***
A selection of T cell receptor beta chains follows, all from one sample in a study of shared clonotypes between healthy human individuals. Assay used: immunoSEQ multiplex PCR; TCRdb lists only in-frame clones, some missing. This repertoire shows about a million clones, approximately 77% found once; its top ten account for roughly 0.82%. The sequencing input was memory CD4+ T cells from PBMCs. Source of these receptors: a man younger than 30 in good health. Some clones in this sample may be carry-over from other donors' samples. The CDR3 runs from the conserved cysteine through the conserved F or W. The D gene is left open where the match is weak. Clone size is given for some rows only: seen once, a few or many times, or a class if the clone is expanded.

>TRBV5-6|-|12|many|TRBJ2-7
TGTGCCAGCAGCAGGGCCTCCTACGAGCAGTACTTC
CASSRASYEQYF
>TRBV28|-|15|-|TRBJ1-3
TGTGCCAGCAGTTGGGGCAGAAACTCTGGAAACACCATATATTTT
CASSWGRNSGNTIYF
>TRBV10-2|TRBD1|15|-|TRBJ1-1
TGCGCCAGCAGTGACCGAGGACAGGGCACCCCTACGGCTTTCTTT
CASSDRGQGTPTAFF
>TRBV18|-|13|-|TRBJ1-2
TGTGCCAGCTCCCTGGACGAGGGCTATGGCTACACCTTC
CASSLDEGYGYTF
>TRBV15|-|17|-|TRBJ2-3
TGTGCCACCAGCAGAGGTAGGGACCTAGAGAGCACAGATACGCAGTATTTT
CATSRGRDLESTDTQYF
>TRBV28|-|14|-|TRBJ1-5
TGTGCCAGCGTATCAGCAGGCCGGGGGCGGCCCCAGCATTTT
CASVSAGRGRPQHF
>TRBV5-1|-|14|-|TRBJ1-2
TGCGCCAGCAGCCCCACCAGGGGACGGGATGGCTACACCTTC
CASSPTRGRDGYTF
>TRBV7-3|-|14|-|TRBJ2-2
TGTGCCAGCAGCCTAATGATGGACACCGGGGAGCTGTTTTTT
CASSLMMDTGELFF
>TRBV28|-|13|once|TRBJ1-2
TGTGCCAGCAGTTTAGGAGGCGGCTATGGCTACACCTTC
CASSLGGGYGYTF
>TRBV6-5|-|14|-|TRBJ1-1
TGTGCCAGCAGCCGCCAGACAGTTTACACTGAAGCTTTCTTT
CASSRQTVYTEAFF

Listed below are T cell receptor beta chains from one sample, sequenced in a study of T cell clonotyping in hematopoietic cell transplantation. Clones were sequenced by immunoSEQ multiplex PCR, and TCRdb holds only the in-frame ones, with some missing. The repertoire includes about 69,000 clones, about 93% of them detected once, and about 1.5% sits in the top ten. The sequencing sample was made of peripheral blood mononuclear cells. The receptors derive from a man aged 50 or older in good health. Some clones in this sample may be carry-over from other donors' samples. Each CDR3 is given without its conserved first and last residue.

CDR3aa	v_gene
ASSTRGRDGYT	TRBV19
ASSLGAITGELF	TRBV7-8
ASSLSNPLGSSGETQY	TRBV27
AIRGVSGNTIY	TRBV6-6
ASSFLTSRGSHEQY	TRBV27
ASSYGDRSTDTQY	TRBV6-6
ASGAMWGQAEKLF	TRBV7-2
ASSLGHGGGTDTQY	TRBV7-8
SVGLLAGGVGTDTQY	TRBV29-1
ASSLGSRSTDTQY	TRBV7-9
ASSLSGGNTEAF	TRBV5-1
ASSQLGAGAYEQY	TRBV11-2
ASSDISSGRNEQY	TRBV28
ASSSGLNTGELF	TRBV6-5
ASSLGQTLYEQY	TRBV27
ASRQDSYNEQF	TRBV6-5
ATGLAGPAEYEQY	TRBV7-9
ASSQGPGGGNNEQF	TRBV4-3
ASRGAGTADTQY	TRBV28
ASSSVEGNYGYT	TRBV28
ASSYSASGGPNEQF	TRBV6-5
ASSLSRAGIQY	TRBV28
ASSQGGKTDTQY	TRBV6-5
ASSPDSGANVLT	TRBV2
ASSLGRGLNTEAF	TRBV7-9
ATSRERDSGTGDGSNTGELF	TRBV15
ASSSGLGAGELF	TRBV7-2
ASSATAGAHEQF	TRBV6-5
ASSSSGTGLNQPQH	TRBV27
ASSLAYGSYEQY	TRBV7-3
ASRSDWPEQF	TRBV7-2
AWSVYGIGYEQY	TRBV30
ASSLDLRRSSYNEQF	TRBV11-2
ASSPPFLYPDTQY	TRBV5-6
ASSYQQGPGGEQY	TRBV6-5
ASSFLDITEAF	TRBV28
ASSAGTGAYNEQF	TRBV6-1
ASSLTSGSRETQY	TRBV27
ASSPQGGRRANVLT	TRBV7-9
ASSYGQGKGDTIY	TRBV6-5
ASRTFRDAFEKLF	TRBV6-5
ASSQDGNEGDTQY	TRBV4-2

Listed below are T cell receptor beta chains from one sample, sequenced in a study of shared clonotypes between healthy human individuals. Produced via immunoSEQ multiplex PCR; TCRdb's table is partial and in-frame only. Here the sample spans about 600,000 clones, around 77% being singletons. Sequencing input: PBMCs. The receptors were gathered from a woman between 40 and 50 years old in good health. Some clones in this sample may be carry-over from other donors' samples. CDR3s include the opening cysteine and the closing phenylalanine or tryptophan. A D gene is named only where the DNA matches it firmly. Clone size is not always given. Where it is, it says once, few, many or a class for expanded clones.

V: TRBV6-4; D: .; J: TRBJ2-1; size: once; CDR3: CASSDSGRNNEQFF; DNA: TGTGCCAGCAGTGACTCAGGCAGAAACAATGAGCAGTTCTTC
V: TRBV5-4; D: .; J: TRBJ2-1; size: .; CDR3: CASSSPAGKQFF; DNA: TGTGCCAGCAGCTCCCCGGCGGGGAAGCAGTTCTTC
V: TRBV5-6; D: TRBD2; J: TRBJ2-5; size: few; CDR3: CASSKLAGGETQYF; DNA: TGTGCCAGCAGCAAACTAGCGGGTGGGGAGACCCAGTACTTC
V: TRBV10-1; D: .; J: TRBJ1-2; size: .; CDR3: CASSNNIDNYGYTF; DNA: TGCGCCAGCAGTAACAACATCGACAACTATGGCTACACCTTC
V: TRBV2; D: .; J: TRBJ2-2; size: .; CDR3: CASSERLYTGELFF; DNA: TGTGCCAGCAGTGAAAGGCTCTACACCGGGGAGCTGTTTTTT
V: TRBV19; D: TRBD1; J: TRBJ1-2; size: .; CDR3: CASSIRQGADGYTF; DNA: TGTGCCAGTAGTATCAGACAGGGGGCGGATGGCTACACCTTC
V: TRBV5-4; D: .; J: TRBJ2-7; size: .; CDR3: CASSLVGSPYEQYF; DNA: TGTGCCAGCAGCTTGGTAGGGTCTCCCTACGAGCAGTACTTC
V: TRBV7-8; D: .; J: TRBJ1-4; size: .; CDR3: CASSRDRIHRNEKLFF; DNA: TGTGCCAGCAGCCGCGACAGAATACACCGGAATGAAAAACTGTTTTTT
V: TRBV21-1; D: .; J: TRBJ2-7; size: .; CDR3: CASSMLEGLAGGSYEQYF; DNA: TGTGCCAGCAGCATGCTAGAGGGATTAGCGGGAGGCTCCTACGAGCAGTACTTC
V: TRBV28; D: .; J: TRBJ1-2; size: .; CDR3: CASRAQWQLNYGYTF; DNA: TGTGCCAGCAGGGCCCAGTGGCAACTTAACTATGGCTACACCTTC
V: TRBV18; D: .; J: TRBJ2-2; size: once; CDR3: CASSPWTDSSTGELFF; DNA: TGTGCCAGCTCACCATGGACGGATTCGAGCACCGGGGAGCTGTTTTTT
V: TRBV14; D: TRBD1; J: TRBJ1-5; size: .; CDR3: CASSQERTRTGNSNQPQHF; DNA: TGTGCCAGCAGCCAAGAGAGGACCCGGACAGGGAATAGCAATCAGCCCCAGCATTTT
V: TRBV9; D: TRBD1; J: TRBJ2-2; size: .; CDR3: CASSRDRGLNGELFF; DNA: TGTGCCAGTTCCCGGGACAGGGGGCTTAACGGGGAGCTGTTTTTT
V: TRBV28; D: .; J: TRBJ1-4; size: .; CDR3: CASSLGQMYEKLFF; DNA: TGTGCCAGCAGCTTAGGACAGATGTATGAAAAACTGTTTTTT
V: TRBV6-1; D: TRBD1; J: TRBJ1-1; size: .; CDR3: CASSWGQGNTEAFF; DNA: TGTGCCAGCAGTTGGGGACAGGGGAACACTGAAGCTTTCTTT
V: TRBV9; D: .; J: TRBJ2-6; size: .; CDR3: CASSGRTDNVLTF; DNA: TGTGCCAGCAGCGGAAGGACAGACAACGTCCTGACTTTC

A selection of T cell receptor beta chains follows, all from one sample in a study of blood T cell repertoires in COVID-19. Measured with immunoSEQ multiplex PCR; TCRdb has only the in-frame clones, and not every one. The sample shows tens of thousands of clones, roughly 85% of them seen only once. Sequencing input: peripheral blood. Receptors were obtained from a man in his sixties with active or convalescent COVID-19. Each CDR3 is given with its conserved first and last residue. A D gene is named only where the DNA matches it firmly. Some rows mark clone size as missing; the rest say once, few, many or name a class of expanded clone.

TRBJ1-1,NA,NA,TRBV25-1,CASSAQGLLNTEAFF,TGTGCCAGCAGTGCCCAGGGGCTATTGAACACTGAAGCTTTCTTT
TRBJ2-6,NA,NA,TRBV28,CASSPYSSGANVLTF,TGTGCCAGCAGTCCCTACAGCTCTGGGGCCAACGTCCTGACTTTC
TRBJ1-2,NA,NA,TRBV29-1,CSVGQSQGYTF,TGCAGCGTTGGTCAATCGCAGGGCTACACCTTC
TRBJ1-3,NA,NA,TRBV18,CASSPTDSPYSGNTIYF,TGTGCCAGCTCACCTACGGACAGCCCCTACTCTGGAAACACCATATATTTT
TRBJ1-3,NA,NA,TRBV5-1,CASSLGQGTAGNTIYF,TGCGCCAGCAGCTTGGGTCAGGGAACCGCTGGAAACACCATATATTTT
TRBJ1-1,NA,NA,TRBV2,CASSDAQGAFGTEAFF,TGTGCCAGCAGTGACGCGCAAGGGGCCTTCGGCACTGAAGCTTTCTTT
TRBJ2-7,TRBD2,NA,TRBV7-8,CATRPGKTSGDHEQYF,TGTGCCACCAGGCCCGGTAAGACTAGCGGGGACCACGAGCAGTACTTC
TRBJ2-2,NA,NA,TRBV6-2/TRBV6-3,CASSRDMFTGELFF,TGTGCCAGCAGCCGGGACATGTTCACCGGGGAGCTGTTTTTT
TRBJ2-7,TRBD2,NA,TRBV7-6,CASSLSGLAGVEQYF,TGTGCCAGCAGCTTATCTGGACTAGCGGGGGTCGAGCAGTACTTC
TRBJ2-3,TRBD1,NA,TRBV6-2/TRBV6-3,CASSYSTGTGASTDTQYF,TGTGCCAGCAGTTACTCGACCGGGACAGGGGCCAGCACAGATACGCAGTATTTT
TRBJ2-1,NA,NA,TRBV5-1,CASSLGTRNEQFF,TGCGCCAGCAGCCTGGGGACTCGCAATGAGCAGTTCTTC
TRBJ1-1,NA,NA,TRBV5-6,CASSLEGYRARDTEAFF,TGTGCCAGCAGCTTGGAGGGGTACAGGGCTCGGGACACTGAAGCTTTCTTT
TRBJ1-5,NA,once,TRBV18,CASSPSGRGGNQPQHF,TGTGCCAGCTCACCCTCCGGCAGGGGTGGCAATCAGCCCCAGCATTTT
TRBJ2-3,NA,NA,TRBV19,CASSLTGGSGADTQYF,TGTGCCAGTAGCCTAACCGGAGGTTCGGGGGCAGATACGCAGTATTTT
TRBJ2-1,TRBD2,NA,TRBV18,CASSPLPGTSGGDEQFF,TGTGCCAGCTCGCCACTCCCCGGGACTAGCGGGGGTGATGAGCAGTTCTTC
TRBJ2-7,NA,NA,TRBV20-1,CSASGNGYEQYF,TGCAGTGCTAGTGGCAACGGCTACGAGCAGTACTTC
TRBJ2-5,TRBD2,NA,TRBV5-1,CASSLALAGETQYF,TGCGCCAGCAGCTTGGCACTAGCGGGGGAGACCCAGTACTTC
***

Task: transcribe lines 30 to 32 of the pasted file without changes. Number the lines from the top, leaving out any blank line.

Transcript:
TGTGCCAGCAGCCGCCAGACAGTTTACACTGAAGCTTTCTTT
CASSRQTVYTEAFF

Listed below are T cell receptor beta chains from one sample, sequenced in a study of T cell clonotyping in hematopoietic cell transplantation. Clones were sequenced by immunoSEQ multiplex PCR, and TCRdb holds only the in-frame ones, with some missing. The repertoire includes about 69,000 clones, about 93% of them detected once, and about 1.5% sits in the top ten. The sequencing sample was made of peripheral blood mononuclear cells. The receptors derive from a man aged 50 or older in good health. Some clones in this sample may be carry-over from other donors' samples. Each CDR3 is given without its conserved first and last residue.